A major overhaul of supply chains and manufacturing hubs appears to be underway and the changing landscape leads to new truck driving opportunities.
“There’s clearly a supply chain redesign underway, but not everyone is moving in the same direction or even to the same extent,” Kamala Raman, VP with the Gartner Supply Chain practice, reportedly said. “Supply chain leaders have been modifying networks in a number of ways, be it with expansions, consolidations or simply modifications to buffers — which are more reversible than footprint decisions.”
The challenges of truckers in California have been well-documented. They range from an unwise AB5 law that bans trucker self-employment, bottlenecked ports, disallowing older semi-trucks to remain in the registration rolls, and the country’s highest diesel fuel costs. If there’s a silver lining for fleet drivers and independent truckers, it’s the growing opportunities along the Gulf of Mexico and East Coast ports that desperately need more CDL professionals.
A recent Gartner survey supports the anecdotal information that supply chain leaders are re-thinking and repositioning the way they move goods and materials. According to a study that polled more than 400 decision-makers, 74 percent indicated they already made changes to their supply chain logistics. More than half of those polled said they diversified their supply chain footprint to overcome disruption.
Retooling which seaports are used for imports and exports is not the only way logistics experts and manufacturers are addressing persistent challenges. Companies that previously relied almost entirely on inexpensive Chinese plants and imported to the West Coast are quickly re-imagining the flow of goods. Upwards of 95 percent of leaders polled saw a need to reduce reliance on China and 55 percent already made substantial changes.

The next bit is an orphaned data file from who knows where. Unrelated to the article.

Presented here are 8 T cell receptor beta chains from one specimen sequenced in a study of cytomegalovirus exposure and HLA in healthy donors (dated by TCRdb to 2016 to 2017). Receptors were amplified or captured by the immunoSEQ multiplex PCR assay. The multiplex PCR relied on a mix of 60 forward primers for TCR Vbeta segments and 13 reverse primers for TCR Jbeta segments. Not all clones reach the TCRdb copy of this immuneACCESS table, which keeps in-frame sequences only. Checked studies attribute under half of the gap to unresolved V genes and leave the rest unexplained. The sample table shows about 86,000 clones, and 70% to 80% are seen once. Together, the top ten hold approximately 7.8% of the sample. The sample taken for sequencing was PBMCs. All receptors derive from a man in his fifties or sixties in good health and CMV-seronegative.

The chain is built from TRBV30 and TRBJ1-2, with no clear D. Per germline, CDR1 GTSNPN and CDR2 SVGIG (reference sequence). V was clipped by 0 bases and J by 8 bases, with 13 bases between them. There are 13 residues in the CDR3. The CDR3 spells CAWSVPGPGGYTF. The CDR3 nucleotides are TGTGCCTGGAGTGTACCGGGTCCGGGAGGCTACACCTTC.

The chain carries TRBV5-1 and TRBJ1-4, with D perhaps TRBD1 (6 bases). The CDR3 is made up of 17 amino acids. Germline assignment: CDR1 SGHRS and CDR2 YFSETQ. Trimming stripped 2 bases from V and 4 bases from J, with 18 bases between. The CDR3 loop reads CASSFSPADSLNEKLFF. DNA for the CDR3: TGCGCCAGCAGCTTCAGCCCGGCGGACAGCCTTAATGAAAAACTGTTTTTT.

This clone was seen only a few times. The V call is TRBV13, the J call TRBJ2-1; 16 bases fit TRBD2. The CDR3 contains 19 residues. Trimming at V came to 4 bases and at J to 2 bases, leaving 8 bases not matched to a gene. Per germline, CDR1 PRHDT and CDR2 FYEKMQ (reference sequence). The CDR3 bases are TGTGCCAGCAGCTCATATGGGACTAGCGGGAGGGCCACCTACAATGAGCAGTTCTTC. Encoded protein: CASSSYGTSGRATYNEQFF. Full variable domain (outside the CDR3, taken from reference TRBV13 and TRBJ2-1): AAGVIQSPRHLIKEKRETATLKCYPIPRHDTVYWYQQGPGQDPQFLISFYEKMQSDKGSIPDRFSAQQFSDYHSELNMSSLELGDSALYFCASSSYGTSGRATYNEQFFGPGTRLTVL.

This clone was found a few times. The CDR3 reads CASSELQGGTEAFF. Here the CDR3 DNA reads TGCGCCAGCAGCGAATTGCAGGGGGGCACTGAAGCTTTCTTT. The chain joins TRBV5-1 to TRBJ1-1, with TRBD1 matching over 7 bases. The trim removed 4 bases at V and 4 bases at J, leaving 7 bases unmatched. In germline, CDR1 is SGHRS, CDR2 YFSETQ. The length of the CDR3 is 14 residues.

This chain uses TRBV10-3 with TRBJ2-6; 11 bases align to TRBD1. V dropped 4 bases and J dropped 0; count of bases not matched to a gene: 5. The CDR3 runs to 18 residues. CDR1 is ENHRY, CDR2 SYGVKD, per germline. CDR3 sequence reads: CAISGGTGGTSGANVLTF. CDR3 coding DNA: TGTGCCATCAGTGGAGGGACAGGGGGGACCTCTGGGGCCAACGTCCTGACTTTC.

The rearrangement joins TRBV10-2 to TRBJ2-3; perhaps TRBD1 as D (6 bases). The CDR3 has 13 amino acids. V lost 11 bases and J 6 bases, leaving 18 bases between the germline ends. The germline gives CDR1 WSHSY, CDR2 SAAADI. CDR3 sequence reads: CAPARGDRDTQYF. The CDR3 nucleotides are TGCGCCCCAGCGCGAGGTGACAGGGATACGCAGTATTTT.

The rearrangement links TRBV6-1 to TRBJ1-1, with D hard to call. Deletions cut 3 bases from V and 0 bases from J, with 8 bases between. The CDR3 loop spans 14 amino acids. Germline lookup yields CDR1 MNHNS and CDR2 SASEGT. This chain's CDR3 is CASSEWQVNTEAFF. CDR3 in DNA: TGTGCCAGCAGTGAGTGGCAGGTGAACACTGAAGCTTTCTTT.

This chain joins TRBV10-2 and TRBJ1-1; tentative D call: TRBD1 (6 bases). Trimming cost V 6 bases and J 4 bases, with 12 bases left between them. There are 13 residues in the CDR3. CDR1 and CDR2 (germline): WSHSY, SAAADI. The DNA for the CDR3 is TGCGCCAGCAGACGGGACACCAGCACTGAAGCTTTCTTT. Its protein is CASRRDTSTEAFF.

After the ports of Long Beach and Los Angeles suffered a logjam of more than 100 cargo ships stuck idling off the coast in 2021, companies have engaged in more “nearshoring.” Essentially, manufacturers and assembly operations are moving more work into neighboring Mexico or ramping up production at U.S. plants.
“Already in 2018 and 2019, the U.S.-China trade war made supply chain leaders aware of the weaknesses of their globalized supply chains and question the logic of heavily outsourced, concentrated and interdependent networks. As a result, a new focus on network resilience and the idea of more regional manufacturing emerged,” Raman reportedly said. “Many Western organizations will have to explore new forms of automation on the factory floor to decrease the costs of near- or onshore production. Some also favor a partial option, such as manufacturing in Asia and moving only the final assembly closer to the customer.”
These moves have a significant impact on where truckers are finding freight hauling opportunities. Such changes to the landscape also open doors for West Coast and other truckers across the country to earn high salaries in areas with a traditionally lower cost of living and higher quality of life.